North Carolina Highway 691 (NC 691) was established in 1925 as a new primary routing between NC 69, in Ingalls, to NC 194, near Linville Falls. In 1926, NC 691 was truncated further north from Linville Falls, at the east end of Three Mile Highway; the old alignment replaced by NC 194. In 1930, NC 691 was extended north, with a concurrency with US 221, to Twin Oaks; its new alignment replaced part of NC 194 to Crossnore, NC 181 to Pineola, NC 176 to Linville, NC 175 to Blowing Rock and NC 69 between Boone to Twin Oaks.[5] In 1932, NC 691 was reverted to its pre-1930 alignment, with NC 28 replacing it with its former concurrency with US 221. In 1933, NC 691 was decommission with the extension of NC 194 to Ingalls.[12]

Junction listEdit

US 19E/NC 194 in Cranberry
AveryIngalls0.00.0  US 19E – Spruce Pine, Cranberry
4.26.8  US 221 south (Linville Falls Highway) – MarionSouth end of US 221 overlap
Crossnore9.114.6  US 221 north (Linville Falls Highway) – Linville, MorgantonNorth end of US 221 overlap
Newland13.020.9  NC 181 south (Linville Avenue) – Linville
Cranberry18.629.9  US 19E south – Spruce PineSouth end of US 19E overlap
Elk Park18.930.4  US 19E north – Roan MountainNorth end of US 19E overlap
Banner Elk25.541.0  NC 184 north (Beech Mountain Parkway) – Beech MountainNorth end of NC 184 overlap; to Ski Beech
25.841.5  NC 184 south (Shawneehaw Avenue) – Linville, BooneSouth end of NC 184 overlap; to Ski Sugar
WataugaValle Crucis33.353.6  To NC 105 / Broadstone Road
Vilas37.059.5   US 321 / US 421 north – Mountain CityNorth end of US 321/US 421 overlap
Boone42.768.7  US 321 south (Hardin Street) – Blowing RockSouth end of US 321 overlap
43.069.2   US 221 / NC 105 south (Highway 105 Extension) – Linville, Banner ElkSouth end of US 221 overlap
43.670.2   US 221 north / US 421 south – Wilkesboro, Winston-SalemNorth end of US 221 and south end of US 421 overlap
AsheBaldwin61.799.3  US 221 southSouth end of US 221 overlap
West Jefferson65.3105.1   US 221 north / NC 163 – JeffersonNorth end of US 221 and south end of US 221 Bus. overlap
  US 221 Bus. north – Jefferson
North end of US 221 Bus. overlap
Smethport68.5110.2  NC 88 east – JeffersonEast end of NC 88 overlap
Warrensville72.3116.4  NC 88 west – TradeWest end of NC 88 overlap
Helton Township85.5137.6Rugby RoadContinuation beyond Virginia state line
1.000 mi = 1.609 km; 1.000 km = 0.621 mi

Special routesEdit

One of several warning signs for truckers along this stretch of NC 194




North Carolina Highway 194 Truck
LocationBanner Elk-Valle Crucis, NC
Length15.2 mi[13] (24.5 km)

North Carolina Highway 194 Truck (NC 194 Truck) redirects truckers traveling through either Banner Elk or Valle Crucis to not use the mainline highway between the two locations, with explicate flashing warning signs. This 15.2-mile (24.5 km) detour takes truckers, from Banner Elk, south along NC 184 to Tynecastle (a.k.a. Invershield or Linville Gap), then north along NC 105 to Broadstone Road (SR-1112); hugging the Watauga River, it eventually reconnects with mainline NC 194 in Valle Crucis.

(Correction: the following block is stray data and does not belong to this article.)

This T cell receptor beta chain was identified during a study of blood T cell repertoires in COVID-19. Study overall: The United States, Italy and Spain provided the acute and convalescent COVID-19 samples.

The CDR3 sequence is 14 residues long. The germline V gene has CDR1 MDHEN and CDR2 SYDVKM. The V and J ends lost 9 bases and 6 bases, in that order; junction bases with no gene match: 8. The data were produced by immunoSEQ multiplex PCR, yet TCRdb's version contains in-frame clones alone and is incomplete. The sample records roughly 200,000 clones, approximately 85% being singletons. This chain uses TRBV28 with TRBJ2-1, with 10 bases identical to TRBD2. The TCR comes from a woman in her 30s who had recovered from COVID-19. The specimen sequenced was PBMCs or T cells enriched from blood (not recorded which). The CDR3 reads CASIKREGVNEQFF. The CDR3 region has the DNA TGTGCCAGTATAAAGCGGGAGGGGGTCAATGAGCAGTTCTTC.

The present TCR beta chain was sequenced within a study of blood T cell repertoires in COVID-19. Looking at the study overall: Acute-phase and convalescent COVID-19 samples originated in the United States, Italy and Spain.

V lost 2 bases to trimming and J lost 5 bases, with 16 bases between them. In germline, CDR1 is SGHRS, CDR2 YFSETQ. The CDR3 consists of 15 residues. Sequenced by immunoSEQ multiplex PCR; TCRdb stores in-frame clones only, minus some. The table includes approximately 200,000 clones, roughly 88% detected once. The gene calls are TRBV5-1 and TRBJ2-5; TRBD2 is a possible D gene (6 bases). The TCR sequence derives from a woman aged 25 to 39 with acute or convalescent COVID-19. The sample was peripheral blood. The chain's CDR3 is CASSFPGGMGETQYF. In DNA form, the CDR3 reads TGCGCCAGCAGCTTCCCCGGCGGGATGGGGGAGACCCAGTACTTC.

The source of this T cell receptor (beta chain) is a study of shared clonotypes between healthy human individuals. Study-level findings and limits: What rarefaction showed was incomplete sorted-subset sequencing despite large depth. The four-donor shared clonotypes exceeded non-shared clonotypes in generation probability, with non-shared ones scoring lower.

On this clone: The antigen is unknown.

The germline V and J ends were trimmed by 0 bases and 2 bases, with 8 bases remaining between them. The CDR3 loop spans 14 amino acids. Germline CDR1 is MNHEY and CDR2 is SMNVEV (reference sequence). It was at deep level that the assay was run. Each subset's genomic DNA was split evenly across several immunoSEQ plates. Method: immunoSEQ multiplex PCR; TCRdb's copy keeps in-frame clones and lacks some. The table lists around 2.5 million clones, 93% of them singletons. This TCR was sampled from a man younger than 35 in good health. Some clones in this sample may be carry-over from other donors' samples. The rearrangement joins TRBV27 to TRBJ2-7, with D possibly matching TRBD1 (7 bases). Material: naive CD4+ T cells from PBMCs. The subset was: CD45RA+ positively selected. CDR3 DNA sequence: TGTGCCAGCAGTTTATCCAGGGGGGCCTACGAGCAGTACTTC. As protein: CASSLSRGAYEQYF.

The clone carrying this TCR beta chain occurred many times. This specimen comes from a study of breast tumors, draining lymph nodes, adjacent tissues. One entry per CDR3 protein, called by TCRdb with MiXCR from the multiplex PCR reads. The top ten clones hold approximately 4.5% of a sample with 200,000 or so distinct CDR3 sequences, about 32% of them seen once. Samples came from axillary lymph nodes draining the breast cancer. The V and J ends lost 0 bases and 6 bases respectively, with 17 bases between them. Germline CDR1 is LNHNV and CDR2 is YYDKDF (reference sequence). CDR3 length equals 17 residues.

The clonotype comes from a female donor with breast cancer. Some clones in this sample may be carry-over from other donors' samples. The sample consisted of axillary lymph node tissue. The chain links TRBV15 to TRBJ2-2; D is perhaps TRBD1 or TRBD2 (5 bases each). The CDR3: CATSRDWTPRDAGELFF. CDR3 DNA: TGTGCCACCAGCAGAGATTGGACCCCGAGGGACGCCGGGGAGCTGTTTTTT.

1. ^ a b Google (May 16, 2015). "North Carolina Highway 194" (Map). Google Maps. Google. Retrieved May 16, 2015.
  2. ^ a b c "North Carolina Scenic Byways" (PDF). North Carolina Department of Transportation. Retrieved May 16, 2015.
  3. ^ Hughes, I. Harding. Valle Crucis: A History of an Uncommon Place. [Valle Crucis, NC]: I.H. Hughes, 1995. Pages 89-90.
  4. ^ State Highway System of North Carolina (PDF) (Map). Cartography by NCSHC. North Carolina State Highway Commission. 1922. Retrieved May 16, 2015.
  5. ^ a b State Highway System of North Carolina (PDF) (Map). Cartography by NCSHC. North Carolina State Highway Commission. 1930. Retrieved March 7, 2016.
  6. ^ North Carolina County Road Survey 1930 (PDF) (Map). Cartography by NCSHC / NCSTC / U.S. Bureau of Public Roads. North Carolina State Tax Commission. 1930. Retrieved May 16, 2015.
  7. ^ North Carolina County Road Survey 1936 (PDF) (Map). Cartography by NCSHC / NCSTC / U.S. Bureau of Public Roads. North Carolina State Tax Commission. 1936. Retrieved May 16, 2015.
  8. ^ North Carolina County Road Survey 1953 (PDF) (Map). Cartography by NCHPWC / USPRA. North Carolina State Highway and Public Works Commission. 1953. Retrieved May 16, 2015.
  9. ^ North Carolina County Road Survey 1968 (PDF) (Map). Cartography by NCSHC / USDOT / FHWA. North Carolina State Highway Commission – Planning and Research Department. 1968. Retrieved May 16, 2015.
  10. ^ "Route Change (1981-09-01)" (PDF). North Carolina Department of Transportation. September 1, 1981. p. 4. Retrieved May 16, 2015.
  11. ^ Google (March 7, 2016). "North Carolina Highway 691" (Map). Google Maps. Google. Retrieved March 7, 2016.
  12. ^ North Carolina Primary Highway System (PDF) (Map). Cartography by NCDOT. North Carolina Department of Transportation. 1940. Retrieved March 7, 2016.
  13. ^ Google (December 4, 2013). "NC 194 Truck - Banner Elk–Valle Crucis, North Carolina" (Map). Google Maps. Google. Retrieved December 4, 2013.

External linksEdit